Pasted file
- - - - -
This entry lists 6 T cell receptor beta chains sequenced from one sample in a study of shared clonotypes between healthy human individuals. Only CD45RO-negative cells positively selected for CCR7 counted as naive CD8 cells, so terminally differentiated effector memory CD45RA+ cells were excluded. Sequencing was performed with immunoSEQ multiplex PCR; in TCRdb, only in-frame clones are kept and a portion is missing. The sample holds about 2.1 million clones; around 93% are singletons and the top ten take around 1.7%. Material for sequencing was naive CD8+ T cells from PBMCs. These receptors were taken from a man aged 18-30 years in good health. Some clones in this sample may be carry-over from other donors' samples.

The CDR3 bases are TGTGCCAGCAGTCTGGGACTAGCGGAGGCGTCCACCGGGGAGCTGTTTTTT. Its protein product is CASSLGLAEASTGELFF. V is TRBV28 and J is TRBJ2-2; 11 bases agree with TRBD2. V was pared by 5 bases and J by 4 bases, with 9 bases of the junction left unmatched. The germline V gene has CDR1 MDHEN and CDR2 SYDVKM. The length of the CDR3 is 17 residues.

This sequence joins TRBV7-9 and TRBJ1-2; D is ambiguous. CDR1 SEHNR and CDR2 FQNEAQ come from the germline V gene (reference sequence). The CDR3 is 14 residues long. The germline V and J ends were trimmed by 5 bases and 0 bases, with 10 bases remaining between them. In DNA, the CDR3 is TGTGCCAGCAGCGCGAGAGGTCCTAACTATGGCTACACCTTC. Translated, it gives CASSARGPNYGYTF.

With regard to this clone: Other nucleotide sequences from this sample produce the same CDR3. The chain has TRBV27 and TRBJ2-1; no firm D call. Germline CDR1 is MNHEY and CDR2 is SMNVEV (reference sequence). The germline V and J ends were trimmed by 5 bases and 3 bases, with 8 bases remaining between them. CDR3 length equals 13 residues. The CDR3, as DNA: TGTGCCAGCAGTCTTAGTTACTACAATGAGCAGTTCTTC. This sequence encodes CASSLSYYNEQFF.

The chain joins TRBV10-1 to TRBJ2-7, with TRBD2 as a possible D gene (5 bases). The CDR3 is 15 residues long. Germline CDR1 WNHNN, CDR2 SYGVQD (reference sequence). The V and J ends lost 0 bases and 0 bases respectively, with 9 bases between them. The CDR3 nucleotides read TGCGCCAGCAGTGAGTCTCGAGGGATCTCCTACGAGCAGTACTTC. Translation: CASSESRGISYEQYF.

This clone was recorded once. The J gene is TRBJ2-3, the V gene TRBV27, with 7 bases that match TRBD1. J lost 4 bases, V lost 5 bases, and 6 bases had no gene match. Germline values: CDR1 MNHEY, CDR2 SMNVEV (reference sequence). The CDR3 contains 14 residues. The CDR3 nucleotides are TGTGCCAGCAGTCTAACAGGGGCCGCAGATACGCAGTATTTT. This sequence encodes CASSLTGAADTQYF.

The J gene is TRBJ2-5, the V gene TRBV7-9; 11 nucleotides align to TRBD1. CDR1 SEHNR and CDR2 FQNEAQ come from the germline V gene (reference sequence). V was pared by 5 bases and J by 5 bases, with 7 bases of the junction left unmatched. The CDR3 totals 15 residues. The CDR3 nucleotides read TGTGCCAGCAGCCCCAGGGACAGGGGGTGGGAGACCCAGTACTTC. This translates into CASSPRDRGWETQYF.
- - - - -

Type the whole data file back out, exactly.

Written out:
This entry lists 6 T cell receptor beta chains sequenced from one sample in a study of shared clonotypes between healthy human individuals. Only CD45RO-negative cells positively selected for CCR7 counted as naive CD8 cells, so terminally differentiated effector memory CD45RA+ cells were excluded. Sequencing was performed with immunoSEQ multiplex PCR; in TCRdb, only in-frame clones are kept and a portion is missing. The sample holds about 2.1 million clones; around 93% are singletons and the top ten take around 1.7%. Material for sequencing was naive CD8+ T cells from PBMCs. These receptors were taken from a man aged 18-30 years in good health. Some clones in this sample may be carry-over from other donors' samples.

The CDR3 bases are TGTGCCAGCAGTCTGGGACTAGCGGAGGCGTCCACCGGGGAGCTGTTTTTT. Its protein product is CASSLGLAEASTGELFF. V is TRBV28 and J is TRBJ2-2; 11 bases agree with TRBD2. V was pared by 5 bases and J by 4 bases, with 9 bases of the junction left unmatched. The germline V gene has CDR1 MDHEN and CDR2 SYDVKM. The length of the CDR3 is 17 residues.

This sequence joins TRBV7-9 and TRBJ1-2; D is ambiguous. CDR1 SEHNR and CDR2 FQNEAQ come from the germline V gene (reference sequence). The CDR3 is 14 residues long. The germline V and J ends were trimmed by 5 bases and 0 bases, with 10 bases remaining between them. In DNA, the CDR3 is TGTGCCAGCAGCGCGAGAGGTCCTAACTATGGCTACACCTTC. Translated, it gives CASSARGPNYGYTF.

With regard to this clone: Other nucleotide sequences from this sample produce the same CDR3. The chain has TRBV27 and TRBJ2-1; no firm D call. Germline CDR1 is MNHEY and CDR2 is SMNVEV (reference sequence). The germline V and J ends were trimmed by 5 bases and 3 bases, with 8 bases remaining between them. CDR3 length equals 13 residues. The CDR3, as DNA: TGTGCCAGCAGTCTTAGTTACTACAATGAGCAGTTCTTC. This sequence encodes CASSLSYYNEQFF.

The chain joins TRBV10-1 to TRBJ2-7, with TRBD2 as a possible D gene (5 bases). The CDR3 is 15 residues long. Germline CDR1 WNHNN, CDR2 SYGVQD (reference sequence). The V and J ends lost 0 bases and 0 bases respectively, with 9 bases between them. The CDR3 nucleotides read TGCGCCAGCAGTGAGTCTCGAGGGATCTCCTACGAGCAGTACTTC. Translation: CASSESRGISYEQYF.

This clone was recorded once. The J gene is TRBJ2-3, the V gene TRBV27, with 7 bases that match TRBD1. J lost 4 bases, V lost 5 bases, and 6 bases had no gene match. Germline values: CDR1 MNHEY, CDR2 SMNVEV (reference sequence). The CDR3 contains 14 residues. The CDR3 nucleotides are TGTGCCAGCAGTCTAACAGGGGCCGCAGATACGCAGTATTTT. This sequence encodes CASSLTGAADTQYF.

The J gene is TRBJ2-5, the V gene TRBV7-9; 11 nucleotides align to TRBD1. CDR1 SEHNR and CDR2 FQNEAQ come from the germline V gene (reference sequence). V was pared by 5 bases and J by 5 bases, with 7 bases of the junction left unmatched. The CDR3 totals 15 residues. The CDR3 nucleotides read TGTGCCAGCAGCCCCAGGGACAGGGGGTGGGAGACCCAGTACTTC. This translates into CASSPRDRGWETQYF.